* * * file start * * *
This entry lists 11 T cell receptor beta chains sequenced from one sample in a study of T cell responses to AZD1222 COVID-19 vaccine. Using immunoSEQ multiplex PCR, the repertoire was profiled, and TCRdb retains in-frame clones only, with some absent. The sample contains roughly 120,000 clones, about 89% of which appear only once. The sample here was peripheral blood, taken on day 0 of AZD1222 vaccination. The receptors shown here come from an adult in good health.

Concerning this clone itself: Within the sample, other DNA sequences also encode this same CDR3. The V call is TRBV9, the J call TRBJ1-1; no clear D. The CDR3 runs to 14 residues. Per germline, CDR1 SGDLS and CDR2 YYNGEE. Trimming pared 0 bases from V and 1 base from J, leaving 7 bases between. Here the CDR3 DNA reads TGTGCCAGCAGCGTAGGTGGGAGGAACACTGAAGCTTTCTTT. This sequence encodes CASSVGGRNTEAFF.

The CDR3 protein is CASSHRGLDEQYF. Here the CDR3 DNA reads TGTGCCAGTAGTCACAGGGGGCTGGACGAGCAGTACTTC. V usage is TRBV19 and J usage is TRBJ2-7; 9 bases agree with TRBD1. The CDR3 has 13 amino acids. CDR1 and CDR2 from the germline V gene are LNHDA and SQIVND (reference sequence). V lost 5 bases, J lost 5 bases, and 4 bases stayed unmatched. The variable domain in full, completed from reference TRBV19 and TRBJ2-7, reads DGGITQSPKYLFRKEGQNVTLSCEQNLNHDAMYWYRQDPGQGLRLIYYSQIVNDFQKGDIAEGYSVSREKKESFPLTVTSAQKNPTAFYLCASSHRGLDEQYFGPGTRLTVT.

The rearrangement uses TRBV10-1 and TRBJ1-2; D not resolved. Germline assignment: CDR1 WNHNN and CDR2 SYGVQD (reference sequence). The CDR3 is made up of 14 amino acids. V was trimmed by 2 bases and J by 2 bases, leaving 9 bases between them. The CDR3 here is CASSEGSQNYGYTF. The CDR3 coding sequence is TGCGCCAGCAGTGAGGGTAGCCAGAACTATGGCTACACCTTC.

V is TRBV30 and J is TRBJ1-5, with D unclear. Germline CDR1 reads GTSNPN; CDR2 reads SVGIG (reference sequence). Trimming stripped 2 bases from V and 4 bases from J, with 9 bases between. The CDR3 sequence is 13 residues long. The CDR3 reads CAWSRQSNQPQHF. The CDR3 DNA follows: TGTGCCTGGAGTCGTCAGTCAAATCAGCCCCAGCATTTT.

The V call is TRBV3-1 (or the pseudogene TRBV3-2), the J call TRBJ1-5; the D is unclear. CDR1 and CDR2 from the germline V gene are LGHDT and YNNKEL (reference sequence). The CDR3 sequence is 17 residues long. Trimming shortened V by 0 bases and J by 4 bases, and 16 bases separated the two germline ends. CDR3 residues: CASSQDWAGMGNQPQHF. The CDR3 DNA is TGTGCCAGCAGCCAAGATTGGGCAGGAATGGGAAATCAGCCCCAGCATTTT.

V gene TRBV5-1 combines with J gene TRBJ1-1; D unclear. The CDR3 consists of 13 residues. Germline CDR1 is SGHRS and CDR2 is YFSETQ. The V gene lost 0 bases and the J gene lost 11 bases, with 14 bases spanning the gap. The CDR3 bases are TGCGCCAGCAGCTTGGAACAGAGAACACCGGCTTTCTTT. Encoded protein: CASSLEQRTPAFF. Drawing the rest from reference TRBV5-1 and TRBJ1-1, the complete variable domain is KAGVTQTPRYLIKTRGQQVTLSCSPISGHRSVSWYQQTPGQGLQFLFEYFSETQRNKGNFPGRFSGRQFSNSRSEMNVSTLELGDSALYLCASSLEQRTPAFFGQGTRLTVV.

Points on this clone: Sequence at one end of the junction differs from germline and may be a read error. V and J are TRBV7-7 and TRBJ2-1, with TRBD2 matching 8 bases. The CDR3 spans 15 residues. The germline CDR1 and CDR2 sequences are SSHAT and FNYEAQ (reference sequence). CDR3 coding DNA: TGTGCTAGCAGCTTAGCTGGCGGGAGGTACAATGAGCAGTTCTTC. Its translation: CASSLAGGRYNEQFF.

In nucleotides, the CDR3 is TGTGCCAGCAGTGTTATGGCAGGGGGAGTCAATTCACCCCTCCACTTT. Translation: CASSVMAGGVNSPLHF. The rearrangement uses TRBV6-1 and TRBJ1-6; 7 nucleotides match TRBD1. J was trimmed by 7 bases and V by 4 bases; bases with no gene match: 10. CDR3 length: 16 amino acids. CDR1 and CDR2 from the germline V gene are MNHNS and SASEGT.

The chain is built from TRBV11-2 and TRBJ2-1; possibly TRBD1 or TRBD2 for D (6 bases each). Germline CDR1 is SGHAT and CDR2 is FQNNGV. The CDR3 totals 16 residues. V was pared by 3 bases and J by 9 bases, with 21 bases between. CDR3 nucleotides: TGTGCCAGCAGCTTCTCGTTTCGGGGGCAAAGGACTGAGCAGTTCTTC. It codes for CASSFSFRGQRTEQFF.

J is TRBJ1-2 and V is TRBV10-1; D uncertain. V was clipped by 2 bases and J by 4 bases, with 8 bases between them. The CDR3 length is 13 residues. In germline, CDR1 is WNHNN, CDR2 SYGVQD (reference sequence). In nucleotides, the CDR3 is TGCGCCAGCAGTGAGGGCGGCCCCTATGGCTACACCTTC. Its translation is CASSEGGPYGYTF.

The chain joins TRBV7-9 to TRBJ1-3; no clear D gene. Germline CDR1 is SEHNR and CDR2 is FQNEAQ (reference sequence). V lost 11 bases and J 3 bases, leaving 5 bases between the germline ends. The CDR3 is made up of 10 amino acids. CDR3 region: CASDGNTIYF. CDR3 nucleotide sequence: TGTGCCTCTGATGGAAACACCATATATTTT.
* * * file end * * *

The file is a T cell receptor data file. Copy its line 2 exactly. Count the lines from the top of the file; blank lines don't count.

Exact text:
Concerning this clone itself: Within the sample, other DNA sequences also encode this same CDR3. The V call is TRBV9, the J call TRBJ1-1; no clear D. The CDR3 runs to 14 residues. Per germline, CDR1 SGDLS and CDR2 YYNGEE. Trimming pared 0 bases from V and 1 base from J, leaving 7 bases between. Here the CDR3 DNA reads TGTGCCAGCAGCGTAGGTGGGAGGAACACTGAAGCTTTCTTT. This sequence encodes CASSVGGRNTEAFF.